The Tribeca program is scattered with films that have premiered elsewhere over the past six months and have been discussed in Indiewire’s many corners over that time period. But now that another wave of reviews have been added, there are a few films that have sustained their critical goodwill.
The French action film "Sleepless Night" dazzled at Toronto in 2011 and has still yet to earn anything lower than a B+ from our critics. (In some ways, this seems to be the heir apparent to "The Raid" in the Fast-Paced Festival Film That Everyone Loves department.) To the list of film writers who applaud Frédéric Jardin’s tale of an enigmatic father searching for his missing son, add The Film Stage’s Kristy Puchko: "Basically, 'Sleepless Night'—from its performances to its twisted plot to its impeccable action setups—is a well-oiled machine...Mark my words: This will be a landmark film that action auteurs will attempt to copy or best for years to come."
Lynn Shelton’s "Your Sister’s Sister" is also faring well in its latest post-Toronto venue. Another tale of three individuals caught in an uncomfortable triangle of a relationship, in the vein of her previous "Humpday," Shelton is rejoined in front of the camera by Mark Duplass, along with Emily Blunt and Rosemarie DeWitt. Caryn James writes in her Tribeca review that the plot, involving half-sisters, breakups, death and best friends, "is not a scenario most directors could or would even want to pull off, but Shelton and her actors make it more than believable – it’s actually touching."
A pair of documentaries that fared well in Manhattan after other various global stops include Keanu Reeve’s "Side by Side" and the rock documentary "Searching for Sugar Man," both holding on to a current B+ average.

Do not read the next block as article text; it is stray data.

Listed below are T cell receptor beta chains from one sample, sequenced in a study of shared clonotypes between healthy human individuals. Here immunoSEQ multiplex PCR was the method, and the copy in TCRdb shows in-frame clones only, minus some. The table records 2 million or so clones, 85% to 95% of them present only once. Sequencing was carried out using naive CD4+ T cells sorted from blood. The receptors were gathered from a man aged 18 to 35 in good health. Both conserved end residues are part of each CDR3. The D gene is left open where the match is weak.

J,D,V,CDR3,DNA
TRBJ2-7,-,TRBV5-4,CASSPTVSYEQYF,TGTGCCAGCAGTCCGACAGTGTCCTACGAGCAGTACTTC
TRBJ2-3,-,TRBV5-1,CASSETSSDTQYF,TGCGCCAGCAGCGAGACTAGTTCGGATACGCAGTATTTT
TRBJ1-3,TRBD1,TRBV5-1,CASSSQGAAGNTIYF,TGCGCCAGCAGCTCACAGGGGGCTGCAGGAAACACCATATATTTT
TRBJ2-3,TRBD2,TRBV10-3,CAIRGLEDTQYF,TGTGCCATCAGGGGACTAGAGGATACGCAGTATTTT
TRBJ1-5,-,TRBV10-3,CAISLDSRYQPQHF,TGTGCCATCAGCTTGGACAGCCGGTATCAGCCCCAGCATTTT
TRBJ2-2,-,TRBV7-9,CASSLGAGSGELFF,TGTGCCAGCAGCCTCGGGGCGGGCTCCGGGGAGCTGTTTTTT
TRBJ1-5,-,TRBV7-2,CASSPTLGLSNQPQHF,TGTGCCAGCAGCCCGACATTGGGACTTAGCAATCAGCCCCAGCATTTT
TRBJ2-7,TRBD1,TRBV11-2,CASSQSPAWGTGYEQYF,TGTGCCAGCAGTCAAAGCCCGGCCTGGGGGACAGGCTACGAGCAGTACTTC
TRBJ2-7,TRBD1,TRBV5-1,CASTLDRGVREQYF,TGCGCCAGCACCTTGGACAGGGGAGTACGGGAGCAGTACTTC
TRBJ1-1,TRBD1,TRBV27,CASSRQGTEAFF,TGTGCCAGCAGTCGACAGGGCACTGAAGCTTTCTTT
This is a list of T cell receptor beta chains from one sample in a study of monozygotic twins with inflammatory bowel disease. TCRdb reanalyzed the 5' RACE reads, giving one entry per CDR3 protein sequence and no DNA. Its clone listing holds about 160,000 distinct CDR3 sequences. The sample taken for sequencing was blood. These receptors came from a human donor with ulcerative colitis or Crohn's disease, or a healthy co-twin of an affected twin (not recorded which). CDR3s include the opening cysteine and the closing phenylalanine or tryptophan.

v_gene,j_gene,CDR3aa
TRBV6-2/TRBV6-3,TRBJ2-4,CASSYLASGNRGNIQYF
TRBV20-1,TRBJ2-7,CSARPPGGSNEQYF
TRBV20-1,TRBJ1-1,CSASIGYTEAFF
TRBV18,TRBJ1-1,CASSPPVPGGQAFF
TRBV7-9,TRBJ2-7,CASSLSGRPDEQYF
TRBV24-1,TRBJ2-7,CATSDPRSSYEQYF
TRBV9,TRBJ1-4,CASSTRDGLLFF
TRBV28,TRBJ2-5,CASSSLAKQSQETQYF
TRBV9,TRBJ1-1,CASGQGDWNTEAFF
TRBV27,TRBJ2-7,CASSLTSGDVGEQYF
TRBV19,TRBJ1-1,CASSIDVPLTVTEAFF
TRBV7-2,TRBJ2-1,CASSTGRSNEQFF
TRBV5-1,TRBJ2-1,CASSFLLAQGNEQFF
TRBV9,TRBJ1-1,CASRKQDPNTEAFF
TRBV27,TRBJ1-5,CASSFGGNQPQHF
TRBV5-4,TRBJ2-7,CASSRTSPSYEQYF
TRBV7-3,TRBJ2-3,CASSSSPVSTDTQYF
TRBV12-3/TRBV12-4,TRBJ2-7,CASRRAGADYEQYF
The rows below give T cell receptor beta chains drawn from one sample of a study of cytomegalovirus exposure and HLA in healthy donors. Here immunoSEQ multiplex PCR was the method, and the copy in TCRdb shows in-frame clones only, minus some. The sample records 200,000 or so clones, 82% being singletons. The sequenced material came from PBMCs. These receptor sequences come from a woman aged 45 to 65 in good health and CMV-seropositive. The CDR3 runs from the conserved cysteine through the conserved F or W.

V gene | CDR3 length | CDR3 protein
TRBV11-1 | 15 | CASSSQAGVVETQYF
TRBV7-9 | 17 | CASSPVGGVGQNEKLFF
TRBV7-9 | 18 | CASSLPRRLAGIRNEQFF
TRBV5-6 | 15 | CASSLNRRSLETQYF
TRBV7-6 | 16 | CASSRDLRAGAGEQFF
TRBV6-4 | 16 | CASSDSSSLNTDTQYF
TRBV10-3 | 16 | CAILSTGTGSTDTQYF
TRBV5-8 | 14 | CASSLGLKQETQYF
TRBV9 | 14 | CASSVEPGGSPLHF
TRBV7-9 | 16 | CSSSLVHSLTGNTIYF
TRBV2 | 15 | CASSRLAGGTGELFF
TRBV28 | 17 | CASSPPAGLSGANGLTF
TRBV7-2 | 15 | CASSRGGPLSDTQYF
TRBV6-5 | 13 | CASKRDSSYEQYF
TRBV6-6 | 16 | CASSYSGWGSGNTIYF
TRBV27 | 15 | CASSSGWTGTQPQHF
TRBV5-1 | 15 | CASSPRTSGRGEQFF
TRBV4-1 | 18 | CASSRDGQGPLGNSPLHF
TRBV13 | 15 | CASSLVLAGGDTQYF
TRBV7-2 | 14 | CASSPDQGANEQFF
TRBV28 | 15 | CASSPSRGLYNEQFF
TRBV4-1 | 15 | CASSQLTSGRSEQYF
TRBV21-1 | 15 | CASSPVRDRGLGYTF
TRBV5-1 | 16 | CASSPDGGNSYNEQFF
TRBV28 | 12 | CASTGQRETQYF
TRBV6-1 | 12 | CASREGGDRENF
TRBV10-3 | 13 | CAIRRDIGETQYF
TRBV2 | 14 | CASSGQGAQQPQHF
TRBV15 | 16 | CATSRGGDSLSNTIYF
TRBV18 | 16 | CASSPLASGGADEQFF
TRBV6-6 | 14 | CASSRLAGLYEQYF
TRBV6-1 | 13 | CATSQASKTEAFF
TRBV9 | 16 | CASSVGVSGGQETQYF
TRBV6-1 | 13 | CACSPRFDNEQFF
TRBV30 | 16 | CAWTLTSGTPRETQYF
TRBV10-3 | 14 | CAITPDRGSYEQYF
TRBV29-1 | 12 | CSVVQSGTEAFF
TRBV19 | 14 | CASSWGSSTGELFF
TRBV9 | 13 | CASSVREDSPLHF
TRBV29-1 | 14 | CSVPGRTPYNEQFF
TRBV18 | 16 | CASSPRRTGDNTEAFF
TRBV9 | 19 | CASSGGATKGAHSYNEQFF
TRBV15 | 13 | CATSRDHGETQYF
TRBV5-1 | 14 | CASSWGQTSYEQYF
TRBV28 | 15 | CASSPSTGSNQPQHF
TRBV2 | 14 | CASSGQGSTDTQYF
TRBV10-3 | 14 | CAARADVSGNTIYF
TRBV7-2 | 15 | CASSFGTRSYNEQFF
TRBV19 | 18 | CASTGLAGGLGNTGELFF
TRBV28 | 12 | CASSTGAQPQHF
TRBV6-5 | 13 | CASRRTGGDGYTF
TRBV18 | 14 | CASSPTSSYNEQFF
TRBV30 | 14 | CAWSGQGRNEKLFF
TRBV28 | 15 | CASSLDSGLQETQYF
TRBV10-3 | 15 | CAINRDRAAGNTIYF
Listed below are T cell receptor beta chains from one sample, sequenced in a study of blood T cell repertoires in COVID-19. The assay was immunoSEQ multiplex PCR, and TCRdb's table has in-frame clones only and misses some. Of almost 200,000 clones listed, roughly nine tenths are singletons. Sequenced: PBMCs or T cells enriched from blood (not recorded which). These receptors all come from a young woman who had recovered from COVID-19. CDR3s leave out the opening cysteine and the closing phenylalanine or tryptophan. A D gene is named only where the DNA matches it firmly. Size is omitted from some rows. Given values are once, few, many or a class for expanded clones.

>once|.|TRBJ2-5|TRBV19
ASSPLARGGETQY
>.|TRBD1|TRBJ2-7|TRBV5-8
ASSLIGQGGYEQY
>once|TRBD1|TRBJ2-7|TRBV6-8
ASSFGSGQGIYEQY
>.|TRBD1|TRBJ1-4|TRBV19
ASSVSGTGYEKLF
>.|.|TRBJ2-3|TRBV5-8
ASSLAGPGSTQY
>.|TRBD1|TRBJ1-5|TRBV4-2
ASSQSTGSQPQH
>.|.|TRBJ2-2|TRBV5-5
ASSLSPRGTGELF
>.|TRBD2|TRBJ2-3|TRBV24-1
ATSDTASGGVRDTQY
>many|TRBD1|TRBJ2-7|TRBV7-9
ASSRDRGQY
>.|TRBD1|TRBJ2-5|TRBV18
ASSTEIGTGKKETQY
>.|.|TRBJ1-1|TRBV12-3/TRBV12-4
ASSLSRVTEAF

Sleepless Night: A-
Side by Side: B+
The Impending Best of the Bunch?
For the purposes of this article, when dealing with such a small sample size, it’s difficult to declare any of these averages as definitive. Among the initial feedback that we received, there were some films that received only one or two reviews, but drew raves nonetheless.
One of them is Arnon Goldfinger’s documentary "The Flat," which centers around the process of sorting through the belongings of the director’s late grandmother. As DB Borroughs writes: "At first I wasn’t too thrilled with watching what seemed to be a bit more than a home movie. Frankly, if I had stumbled into the film on TV or DVD, I would have hit the fast forward or turned the station."
But what Goldfinger finds among those remains (something that’s revealed relatively early, but still warrants unspoiling) is what takes the film, as Borroughs describes it, “from merely okay to truly compelling.” So far, it has pulled the rare double "A+." If the film gains traction post-Tribeca, it will be curious to see if other critics concur.
The Flat: A+
(Note: The Criticwire grades listed here are reflective of the averages at the time of the story's publication. As with those of all films, they're subject to change throughout the coming weeks, months and years.)